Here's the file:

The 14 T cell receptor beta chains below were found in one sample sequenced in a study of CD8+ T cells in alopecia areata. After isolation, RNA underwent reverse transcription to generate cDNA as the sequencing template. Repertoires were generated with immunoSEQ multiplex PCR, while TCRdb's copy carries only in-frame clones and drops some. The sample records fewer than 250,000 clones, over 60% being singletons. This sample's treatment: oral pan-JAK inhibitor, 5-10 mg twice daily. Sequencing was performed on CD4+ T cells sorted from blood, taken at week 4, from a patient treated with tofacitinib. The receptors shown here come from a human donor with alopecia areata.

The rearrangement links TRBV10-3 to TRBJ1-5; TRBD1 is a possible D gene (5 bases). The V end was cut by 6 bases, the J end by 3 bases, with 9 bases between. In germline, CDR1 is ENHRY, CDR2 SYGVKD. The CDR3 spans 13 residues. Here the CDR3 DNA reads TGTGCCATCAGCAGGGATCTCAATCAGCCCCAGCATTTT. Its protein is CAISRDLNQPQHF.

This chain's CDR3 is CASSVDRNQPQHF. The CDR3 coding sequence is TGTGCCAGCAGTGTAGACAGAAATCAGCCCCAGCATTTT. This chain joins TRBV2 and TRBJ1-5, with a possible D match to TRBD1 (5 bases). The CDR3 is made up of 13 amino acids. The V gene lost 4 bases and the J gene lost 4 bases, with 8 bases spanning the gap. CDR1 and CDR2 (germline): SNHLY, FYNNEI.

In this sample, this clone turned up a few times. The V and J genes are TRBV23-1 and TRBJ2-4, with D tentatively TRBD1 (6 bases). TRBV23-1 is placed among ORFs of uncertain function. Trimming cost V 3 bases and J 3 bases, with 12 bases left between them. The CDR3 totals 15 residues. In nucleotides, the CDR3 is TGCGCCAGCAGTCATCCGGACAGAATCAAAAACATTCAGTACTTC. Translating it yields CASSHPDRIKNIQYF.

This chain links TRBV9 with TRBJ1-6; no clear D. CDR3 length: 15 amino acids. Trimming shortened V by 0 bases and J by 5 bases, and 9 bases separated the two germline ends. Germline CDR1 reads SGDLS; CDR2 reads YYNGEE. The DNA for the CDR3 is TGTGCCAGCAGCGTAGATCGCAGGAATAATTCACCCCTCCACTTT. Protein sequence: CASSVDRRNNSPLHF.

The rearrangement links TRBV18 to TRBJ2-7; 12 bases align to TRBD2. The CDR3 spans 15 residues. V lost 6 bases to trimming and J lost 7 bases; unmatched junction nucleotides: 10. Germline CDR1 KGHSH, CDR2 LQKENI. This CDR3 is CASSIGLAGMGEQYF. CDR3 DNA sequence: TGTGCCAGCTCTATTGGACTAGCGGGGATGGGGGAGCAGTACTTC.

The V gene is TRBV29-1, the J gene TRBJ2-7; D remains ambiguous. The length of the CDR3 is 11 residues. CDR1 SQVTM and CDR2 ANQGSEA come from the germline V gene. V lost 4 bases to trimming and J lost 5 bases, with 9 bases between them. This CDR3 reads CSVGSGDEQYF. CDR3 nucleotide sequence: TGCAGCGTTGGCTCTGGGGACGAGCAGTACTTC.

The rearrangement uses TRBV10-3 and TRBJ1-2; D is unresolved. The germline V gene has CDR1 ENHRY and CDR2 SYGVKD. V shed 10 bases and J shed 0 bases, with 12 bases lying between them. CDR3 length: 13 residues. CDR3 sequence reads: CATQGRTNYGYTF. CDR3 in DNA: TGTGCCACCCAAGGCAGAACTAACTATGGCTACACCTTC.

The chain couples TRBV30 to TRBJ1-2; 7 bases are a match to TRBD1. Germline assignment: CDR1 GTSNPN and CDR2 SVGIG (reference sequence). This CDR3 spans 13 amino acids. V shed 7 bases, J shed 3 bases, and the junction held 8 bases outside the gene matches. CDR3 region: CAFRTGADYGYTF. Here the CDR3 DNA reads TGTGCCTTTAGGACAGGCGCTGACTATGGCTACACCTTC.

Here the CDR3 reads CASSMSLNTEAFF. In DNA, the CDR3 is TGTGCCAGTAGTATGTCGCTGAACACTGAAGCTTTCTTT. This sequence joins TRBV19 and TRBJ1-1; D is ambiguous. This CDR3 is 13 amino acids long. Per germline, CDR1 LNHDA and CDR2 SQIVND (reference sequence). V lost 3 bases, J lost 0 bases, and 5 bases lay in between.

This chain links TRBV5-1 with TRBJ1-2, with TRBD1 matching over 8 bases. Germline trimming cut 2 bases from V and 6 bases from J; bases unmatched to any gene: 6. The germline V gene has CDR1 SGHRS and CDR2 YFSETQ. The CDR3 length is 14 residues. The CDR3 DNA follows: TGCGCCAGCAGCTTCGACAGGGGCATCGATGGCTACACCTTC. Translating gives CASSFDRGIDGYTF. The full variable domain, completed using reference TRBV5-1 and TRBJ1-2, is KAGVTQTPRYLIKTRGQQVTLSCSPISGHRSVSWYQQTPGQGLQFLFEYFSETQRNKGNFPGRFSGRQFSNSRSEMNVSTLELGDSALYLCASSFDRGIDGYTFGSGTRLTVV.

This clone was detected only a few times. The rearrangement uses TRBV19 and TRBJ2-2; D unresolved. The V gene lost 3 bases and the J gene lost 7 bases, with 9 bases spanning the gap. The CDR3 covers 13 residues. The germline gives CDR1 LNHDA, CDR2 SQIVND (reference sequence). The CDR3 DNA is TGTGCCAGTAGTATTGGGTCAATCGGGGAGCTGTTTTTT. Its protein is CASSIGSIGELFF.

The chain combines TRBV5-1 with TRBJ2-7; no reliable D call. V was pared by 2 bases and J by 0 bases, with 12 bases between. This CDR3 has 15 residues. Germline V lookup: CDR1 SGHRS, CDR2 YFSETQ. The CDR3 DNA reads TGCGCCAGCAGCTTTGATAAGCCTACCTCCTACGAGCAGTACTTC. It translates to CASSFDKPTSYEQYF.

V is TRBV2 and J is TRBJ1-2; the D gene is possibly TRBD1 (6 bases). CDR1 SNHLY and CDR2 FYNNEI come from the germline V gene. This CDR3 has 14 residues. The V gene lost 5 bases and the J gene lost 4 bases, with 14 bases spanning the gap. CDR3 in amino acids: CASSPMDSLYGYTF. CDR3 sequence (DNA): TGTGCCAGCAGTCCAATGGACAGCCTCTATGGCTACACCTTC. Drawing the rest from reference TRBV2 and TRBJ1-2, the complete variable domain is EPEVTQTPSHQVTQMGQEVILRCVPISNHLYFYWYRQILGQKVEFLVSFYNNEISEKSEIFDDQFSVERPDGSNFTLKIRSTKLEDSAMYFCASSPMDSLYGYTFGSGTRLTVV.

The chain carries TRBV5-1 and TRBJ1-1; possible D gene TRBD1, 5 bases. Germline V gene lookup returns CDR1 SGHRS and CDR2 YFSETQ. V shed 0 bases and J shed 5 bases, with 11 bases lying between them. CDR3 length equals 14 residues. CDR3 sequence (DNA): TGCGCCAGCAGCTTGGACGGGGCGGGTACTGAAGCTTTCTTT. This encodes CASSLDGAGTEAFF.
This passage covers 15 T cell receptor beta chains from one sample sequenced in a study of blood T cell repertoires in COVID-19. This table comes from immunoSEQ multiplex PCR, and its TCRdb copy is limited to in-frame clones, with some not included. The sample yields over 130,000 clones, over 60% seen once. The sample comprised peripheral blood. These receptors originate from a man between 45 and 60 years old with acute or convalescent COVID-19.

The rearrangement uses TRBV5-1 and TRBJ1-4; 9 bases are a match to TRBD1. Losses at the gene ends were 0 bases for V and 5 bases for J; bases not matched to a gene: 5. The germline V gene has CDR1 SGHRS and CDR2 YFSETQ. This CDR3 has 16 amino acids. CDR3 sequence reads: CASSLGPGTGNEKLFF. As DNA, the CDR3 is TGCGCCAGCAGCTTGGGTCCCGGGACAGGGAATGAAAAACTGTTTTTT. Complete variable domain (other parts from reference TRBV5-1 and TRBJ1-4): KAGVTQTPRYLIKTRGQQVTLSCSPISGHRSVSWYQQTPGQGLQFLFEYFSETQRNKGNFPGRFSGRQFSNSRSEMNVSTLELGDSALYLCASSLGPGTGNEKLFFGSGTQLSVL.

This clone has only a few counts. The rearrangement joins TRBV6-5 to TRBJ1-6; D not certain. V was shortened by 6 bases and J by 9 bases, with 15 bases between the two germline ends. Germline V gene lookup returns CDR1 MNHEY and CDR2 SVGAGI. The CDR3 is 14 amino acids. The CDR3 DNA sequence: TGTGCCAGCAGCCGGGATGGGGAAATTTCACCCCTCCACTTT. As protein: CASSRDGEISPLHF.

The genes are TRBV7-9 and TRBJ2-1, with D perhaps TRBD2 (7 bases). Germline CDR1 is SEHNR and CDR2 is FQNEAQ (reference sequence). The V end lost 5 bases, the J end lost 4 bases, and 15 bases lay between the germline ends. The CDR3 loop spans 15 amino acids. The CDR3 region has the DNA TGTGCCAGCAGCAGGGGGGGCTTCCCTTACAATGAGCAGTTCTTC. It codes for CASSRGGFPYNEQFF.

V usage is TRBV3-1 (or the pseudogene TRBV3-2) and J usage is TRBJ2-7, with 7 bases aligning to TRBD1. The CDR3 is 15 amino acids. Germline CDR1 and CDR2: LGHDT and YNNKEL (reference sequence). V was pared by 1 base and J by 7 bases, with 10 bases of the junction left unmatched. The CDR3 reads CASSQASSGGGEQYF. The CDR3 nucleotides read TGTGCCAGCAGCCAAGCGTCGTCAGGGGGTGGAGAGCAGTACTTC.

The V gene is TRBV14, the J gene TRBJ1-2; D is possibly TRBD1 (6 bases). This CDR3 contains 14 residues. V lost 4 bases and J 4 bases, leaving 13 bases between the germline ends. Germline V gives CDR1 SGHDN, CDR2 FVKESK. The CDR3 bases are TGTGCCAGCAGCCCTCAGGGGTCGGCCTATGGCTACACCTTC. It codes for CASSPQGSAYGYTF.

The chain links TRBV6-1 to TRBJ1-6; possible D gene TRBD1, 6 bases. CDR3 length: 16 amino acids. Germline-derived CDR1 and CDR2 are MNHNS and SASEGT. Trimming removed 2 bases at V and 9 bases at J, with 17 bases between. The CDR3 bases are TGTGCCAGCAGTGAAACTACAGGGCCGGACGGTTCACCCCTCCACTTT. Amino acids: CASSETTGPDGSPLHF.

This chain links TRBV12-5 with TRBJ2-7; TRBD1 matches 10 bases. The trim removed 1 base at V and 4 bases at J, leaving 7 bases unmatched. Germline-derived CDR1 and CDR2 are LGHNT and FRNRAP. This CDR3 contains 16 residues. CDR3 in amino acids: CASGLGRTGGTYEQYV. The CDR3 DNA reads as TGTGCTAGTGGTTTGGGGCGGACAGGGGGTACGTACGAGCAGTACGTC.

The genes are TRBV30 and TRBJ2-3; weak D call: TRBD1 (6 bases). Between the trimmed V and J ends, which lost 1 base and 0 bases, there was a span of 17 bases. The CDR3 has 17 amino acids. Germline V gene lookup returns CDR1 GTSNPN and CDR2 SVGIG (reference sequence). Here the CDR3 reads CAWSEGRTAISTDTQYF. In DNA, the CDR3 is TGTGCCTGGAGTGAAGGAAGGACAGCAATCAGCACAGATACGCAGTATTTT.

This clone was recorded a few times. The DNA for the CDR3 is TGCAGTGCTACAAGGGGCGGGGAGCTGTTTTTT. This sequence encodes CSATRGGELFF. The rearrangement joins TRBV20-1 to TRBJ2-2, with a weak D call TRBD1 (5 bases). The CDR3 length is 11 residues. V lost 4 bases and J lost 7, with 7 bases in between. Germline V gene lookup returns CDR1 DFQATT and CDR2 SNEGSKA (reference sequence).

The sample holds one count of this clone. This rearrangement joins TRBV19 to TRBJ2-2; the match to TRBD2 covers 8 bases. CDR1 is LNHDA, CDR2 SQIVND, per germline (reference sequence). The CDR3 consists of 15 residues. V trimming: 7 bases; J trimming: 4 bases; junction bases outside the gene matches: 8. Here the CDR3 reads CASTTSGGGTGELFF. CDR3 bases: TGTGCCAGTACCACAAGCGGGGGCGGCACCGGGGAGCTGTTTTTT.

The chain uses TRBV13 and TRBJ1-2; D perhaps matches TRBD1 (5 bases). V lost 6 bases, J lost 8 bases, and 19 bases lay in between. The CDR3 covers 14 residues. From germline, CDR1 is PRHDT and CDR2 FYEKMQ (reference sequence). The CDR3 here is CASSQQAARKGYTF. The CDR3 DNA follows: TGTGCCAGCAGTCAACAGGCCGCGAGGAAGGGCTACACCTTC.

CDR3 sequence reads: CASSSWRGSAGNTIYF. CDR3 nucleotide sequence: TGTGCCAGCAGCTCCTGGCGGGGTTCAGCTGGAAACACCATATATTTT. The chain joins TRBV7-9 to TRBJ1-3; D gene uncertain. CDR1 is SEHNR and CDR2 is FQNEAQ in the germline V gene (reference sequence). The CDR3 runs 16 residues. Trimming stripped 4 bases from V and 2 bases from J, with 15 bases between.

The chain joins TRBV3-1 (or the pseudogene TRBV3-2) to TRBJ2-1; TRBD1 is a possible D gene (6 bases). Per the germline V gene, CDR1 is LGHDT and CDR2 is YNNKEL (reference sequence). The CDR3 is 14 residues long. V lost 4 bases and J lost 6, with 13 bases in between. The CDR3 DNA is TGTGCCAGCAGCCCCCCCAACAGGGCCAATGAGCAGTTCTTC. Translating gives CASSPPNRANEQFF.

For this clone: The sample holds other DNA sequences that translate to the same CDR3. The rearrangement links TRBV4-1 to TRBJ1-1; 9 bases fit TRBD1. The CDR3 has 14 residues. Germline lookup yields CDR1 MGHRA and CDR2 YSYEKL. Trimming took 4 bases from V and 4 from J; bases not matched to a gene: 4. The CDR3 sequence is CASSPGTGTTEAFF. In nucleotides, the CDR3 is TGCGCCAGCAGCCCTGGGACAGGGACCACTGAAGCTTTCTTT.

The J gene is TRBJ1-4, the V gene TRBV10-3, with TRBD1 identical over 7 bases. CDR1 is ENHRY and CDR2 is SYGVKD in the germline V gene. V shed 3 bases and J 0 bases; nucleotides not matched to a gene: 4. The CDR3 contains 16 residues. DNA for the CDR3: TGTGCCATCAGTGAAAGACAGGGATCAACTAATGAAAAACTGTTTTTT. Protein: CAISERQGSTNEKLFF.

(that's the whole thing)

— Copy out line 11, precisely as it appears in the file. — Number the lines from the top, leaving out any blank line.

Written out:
This chain links TRBV5-1 with TRBJ1-2, with TRBD1 matching over 8 bases. Germline trimming cut 2 bases from V and 6 bases from J; bases unmatched to any gene: 6. The germline V gene has CDR1 SGHRS and CDR2 YFSETQ. The CDR3 length is 14 residues. The CDR3 DNA follows: TGCGCCAGCAGCTTCGACAGGGGCATCGATGGCTACACCTTC. Translating gives CASSFDRGIDGYTF. The full variable domain, completed using reference TRBV5-1 and TRBJ1-2, is KAGVTQTPRYLIKTRGQQVTLSCSPISGHRSVSWYQQTPGQGLQFLFEYFSETQRNKGNFPGRFSGRQFSNSRSEMNVSTLELGDSALYLCASSFDRGIDGYTFGSGTRLTVV.